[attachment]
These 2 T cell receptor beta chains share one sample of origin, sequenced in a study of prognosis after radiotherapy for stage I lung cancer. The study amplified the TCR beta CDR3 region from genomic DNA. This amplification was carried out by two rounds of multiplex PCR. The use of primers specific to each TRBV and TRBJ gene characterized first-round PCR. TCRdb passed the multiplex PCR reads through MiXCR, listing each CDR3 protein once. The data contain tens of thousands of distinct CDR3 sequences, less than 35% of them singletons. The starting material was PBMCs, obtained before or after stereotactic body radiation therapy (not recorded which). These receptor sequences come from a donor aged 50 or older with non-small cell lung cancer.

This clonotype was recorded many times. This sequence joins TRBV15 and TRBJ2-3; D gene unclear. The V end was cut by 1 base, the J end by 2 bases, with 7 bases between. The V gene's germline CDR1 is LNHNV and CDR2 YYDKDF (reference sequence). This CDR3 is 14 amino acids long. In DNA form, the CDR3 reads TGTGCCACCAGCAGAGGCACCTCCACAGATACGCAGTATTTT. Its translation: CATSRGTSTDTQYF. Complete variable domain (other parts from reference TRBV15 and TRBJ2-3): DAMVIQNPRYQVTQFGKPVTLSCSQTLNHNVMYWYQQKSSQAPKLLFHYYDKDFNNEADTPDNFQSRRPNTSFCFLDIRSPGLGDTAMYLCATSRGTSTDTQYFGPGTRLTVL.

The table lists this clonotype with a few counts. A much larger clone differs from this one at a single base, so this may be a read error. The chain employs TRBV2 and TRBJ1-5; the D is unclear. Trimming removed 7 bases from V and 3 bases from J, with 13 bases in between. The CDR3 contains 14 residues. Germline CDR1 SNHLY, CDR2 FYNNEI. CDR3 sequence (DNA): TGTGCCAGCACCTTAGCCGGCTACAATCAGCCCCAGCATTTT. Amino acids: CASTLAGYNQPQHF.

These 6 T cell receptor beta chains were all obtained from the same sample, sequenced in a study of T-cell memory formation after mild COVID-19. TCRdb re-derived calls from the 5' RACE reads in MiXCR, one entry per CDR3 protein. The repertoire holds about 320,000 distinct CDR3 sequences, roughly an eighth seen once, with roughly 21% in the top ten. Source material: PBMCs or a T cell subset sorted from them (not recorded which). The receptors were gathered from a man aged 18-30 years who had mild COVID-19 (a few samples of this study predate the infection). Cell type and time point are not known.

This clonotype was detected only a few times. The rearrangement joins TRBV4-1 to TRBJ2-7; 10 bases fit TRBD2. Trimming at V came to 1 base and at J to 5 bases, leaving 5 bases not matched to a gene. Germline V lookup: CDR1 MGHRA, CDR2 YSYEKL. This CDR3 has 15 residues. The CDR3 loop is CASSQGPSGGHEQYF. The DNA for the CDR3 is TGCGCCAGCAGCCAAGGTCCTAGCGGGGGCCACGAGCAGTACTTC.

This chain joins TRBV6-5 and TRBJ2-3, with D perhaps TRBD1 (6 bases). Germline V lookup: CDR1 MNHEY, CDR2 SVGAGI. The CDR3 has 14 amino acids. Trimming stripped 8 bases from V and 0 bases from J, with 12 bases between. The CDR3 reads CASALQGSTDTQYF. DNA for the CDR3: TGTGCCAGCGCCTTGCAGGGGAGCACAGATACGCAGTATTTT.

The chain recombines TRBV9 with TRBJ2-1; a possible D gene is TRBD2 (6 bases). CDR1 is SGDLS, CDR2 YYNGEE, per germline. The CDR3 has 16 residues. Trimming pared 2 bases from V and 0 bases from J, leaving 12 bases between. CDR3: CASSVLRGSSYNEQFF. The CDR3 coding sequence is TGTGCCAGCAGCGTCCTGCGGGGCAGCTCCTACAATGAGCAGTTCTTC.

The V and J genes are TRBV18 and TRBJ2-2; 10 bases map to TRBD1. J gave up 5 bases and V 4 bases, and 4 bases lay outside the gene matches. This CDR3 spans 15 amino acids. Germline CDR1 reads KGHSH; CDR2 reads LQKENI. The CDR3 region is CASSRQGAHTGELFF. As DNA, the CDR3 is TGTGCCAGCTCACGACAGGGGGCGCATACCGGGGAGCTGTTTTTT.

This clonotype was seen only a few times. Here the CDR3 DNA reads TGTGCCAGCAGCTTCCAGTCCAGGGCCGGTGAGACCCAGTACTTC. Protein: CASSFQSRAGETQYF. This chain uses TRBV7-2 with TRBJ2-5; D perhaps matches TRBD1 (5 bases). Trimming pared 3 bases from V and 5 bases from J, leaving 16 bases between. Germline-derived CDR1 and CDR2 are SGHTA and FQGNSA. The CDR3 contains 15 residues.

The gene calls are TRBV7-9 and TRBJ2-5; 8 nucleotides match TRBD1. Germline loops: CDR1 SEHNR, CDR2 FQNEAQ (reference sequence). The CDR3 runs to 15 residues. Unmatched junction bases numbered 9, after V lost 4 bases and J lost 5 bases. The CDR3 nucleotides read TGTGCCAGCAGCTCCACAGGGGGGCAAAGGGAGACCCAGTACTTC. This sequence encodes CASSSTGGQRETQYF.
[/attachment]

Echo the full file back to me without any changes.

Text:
These 2 T cell receptor beta chains share one sample of origin, sequenced in a study of prognosis after radiotherapy for stage I lung cancer. The study amplified the TCR beta CDR3 region from genomic DNA. This amplification was carried out by two rounds of multiplex PCR. The use of primers specific to each TRBV and TRBJ gene characterized first-round PCR. TCRdb passed the multiplex PCR reads through MiXCR, listing each CDR3 protein once. The data contain tens of thousands of distinct CDR3 sequences, less than 35% of them singletons. The starting material was PBMCs, obtained before or after stereotactic body radiation therapy (not recorded which). These receptor sequences come from a donor aged 50 or older with non-small cell lung cancer.

This clonotype was recorded many times. This sequence joins TRBV15 and TRBJ2-3; D gene unclear. The V end was cut by 1 base, the J end by 2 bases, with 7 bases between. The V gene's germline CDR1 is LNHNV and CDR2 YYDKDF (reference sequence). This CDR3 is 14 amino acids long. In DNA form, the CDR3 reads TGTGCCACCAGCAGAGGCACCTCCACAGATACGCAGTATTTT. Its translation: CATSRGTSTDTQYF. Complete variable domain (other parts from reference TRBV15 and TRBJ2-3): DAMVIQNPRYQVTQFGKPVTLSCSQTLNHNVMYWYQQKSSQAPKLLFHYYDKDFNNEADTPDNFQSRRPNTSFCFLDIRSPGLGDTAMYLCATSRGTSTDTQYFGPGTRLTVL.

The table lists this clonotype with a few counts. A much larger clone differs from this one at a single base, so this may be a read error. The chain employs TRBV2 and TRBJ1-5; the D is unclear. Trimming removed 7 bases from V and 3 bases from J, with 13 bases in between. The CDR3 contains 14 residues. Germline CDR1 SNHLY, CDR2 FYNNEI. CDR3 sequence (DNA): TGTGCCAGCACCTTAGCCGGCTACAATCAGCCCCAGCATTTT. Amino acids: CASTLAGYNQPQHF.

These 6 T cell receptor beta chains were all obtained from the same sample, sequenced in a study of T-cell memory formation after mild COVID-19. TCRdb re-derived calls from the 5' RACE reads in MiXCR, one entry per CDR3 protein. The repertoire holds about 320,000 distinct CDR3 sequences, roughly an eighth seen once, with roughly 21% in the top ten. Source material: PBMCs or a T cell subset sorted from them (not recorded which). The receptors were gathered from a man aged 18-30 years who had mild COVID-19 (a few samples of this study predate the infection). Cell type and time point are not known.

This clonotype was detected only a few times. The rearrangement joins TRBV4-1 to TRBJ2-7; 10 bases fit TRBD2. Trimming at V came to 1 base and at J to 5 bases, leaving 5 bases not matched to a gene. Germline V lookup: CDR1 MGHRA, CDR2 YSYEKL. This CDR3 has 15 residues. The CDR3 loop is CASSQGPSGGHEQYF. The DNA for the CDR3 is TGCGCCAGCAGCCAAGGTCCTAGCGGGGGCCACGAGCAGTACTTC.

This chain joins TRBV6-5 and TRBJ2-3, with D perhaps TRBD1 (6 bases). Germline V lookup: CDR1 MNHEY, CDR2 SVGAGI. The CDR3 has 14 amino acids. Trimming stripped 8 bases from V and 0 bases from J, with 12 bases between. The CDR3 reads CASALQGSTDTQYF. DNA for the CDR3: TGTGCCAGCGCCTTGCAGGGGAGCACAGATACGCAGTATTTT.

The chain recombines TRBV9 with TRBJ2-1; a possible D gene is TRBD2 (6 bases). CDR1 is SGDLS, CDR2 YYNGEE, per germline. The CDR3 has 16 residues. Trimming pared 2 bases from V and 0 bases from J, leaving 12 bases between. CDR3: CASSVLRGSSYNEQFF. The CDR3 coding sequence is TGTGCCAGCAGCGTCCTGCGGGGCAGCTCCTACAATGAGCAGTTCTTC.

The V and J genes are TRBV18 and TRBJ2-2; 10 bases map to TRBD1. J gave up 5 bases and V 4 bases, and 4 bases lay outside the gene matches. This CDR3 spans 15 amino acids. Germline CDR1 reads KGHSH; CDR2 reads LQKENI. The CDR3 region is CASSRQGAHTGELFF. As DNA, the CDR3 is TGTGCCAGCTCACGACAGGGGGCGCATACCGGGGAGCTGTTTTTT.

This clonotype was seen only a few times. Here the CDR3 DNA reads TGTGCCAGCAGCTTCCAGTCCAGGGCCGGTGAGACCCAGTACTTC. Protein: CASSFQSRAGETQYF. This chain uses TRBV7-2 with TRBJ2-5; D perhaps matches TRBD1 (5 bases). Trimming pared 3 bases from V and 5 bases from J, leaving 16 bases between. Germline-derived CDR1 and CDR2 are SGHTA and FQGNSA. The CDR3 contains 15 residues.

The gene calls are TRBV7-9 and TRBJ2-5; 8 nucleotides match TRBD1. Germline loops: CDR1 SEHNR, CDR2 FQNEAQ (reference sequence). The CDR3 runs to 15 residues. Unmatched junction bases numbered 9, after V lost 4 bases and J lost 5 bases. The CDR3 nucleotides read TGTGCCAGCAGCTCCACAGGGGGGCAAAGGGAGACCCAGTACTTC. This sequence encodes CASSSTGGQRETQYF.